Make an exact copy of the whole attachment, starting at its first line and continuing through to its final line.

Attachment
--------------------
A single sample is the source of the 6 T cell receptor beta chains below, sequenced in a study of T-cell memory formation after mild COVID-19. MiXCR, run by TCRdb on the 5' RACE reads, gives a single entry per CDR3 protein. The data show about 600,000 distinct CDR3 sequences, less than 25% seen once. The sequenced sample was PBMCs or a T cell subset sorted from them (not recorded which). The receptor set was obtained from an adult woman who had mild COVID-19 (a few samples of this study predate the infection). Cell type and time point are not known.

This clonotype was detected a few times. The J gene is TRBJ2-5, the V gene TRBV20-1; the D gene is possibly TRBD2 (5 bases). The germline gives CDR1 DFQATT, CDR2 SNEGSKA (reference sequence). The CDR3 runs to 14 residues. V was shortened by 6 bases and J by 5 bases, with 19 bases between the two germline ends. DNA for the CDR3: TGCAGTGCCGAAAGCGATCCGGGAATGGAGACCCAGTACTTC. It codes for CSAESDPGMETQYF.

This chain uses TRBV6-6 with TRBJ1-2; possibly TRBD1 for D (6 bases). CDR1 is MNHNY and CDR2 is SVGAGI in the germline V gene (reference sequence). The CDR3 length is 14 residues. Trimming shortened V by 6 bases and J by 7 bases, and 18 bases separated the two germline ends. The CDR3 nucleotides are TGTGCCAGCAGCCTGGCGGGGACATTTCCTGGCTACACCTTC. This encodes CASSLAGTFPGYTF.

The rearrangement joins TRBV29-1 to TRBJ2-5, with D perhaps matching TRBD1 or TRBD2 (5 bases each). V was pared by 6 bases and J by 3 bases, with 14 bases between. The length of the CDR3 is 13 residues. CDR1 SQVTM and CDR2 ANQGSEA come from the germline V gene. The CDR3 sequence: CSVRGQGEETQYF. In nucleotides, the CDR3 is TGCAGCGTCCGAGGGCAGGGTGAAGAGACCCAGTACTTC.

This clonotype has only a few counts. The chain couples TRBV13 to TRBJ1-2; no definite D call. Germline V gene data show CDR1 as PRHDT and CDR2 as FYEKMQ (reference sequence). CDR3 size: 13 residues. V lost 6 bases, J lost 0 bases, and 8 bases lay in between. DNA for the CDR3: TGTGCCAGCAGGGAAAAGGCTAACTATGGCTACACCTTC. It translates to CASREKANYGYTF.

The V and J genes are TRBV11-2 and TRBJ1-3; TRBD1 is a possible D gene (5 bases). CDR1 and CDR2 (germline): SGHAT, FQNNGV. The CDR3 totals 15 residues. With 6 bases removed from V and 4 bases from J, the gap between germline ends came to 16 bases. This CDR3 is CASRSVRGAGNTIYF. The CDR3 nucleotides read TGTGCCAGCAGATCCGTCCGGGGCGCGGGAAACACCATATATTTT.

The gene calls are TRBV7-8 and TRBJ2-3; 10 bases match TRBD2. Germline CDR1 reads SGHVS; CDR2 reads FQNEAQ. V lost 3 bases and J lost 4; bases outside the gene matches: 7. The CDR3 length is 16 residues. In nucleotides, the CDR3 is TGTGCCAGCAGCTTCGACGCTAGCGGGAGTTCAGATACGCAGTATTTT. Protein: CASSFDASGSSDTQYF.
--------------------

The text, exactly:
A single sample is the source of the 6 T cell receptor beta chains below, sequenced in a study of T-cell memory formation after mild COVID-19. MiXCR, run by TCRdb on the 5' RACE reads, gives a single entry per CDR3 protein. The data show about 600,000 distinct CDR3 sequences, less than 25% seen once. The sequenced sample was PBMCs or a T cell subset sorted from them (not recorded which). The receptor set was obtained from an adult woman who had mild COVID-19 (a few samples of this study predate the infection). Cell type and time point are not known.

This clonotype was detected a few times. The J gene is TRBJ2-5, the V gene TRBV20-1; the D gene is possibly TRBD2 (5 bases). The germline gives CDR1 DFQATT, CDR2 SNEGSKA (reference sequence). The CDR3 runs to 14 residues. V was shortened by 6 bases and J by 5 bases, with 19 bases between the two germline ends. DNA for the CDR3: TGCAGTGCCGAAAGCGATCCGGGAATGGAGACCCAGTACTTC. It codes for CSAESDPGMETQYF.

This chain uses TRBV6-6 with TRBJ1-2; possibly TRBD1 for D (6 bases). CDR1 is MNHNY and CDR2 is SVGAGI in the germline V gene (reference sequence). The CDR3 length is 14 residues. Trimming shortened V by 6 bases and J by 7 bases, and 18 bases separated the two germline ends. The CDR3 nucleotides are TGTGCCAGCAGCCTGGCGGGGACATTTCCTGGCTACACCTTC. This encodes CASSLAGTFPGYTF.

The rearrangement joins TRBV29-1 to TRBJ2-5, with D perhaps matching TRBD1 or TRBD2 (5 bases each). V was pared by 6 bases and J by 3 bases, with 14 bases between. The length of the CDR3 is 13 residues. CDR1 SQVTM and CDR2 ANQGSEA come from the germline V gene. The CDR3 sequence: CSVRGQGEETQYF. In nucleotides, the CDR3 is TGCAGCGTCCGAGGGCAGGGTGAAGAGACCCAGTACTTC.

This clonotype has only a few counts. The chain couples TRBV13 to TRBJ1-2; no definite D call. Germline V gene data show CDR1 as PRHDT and CDR2 as FYEKMQ (reference sequence). CDR3 size: 13 residues. V lost 6 bases, J lost 0 bases, and 8 bases lay in between. DNA for the CDR3: TGTGCCAGCAGGGAAAAGGCTAACTATGGCTACACCTTC. It translates to CASREKANYGYTF.

The V and J genes are TRBV11-2 and TRBJ1-3; TRBD1 is a possible D gene (5 bases). CDR1 and CDR2 (germline): SGHAT, FQNNGV. The CDR3 totals 15 residues. With 6 bases removed from V and 4 bases from J, the gap between germline ends came to 16 bases. This CDR3 is CASRSVRGAGNTIYF. The CDR3 nucleotides read TGTGCCAGCAGATCCGTCCGGGGCGCGGGAAACACCATATATTTT.

The gene calls are TRBV7-8 and TRBJ2-3; 10 bases match TRBD2. Germline CDR1 reads SGHVS; CDR2 reads FQNEAQ. V lost 3 bases and J lost 4; bases outside the gene matches: 7. The CDR3 length is 16 residues. In nucleotides, the CDR3 is TGTGCCAGCAGCTTCGACGCTAGCGGGAGTTCAGATACGCAGTATTTT. Protein: CASSFDASGSSDTQYF.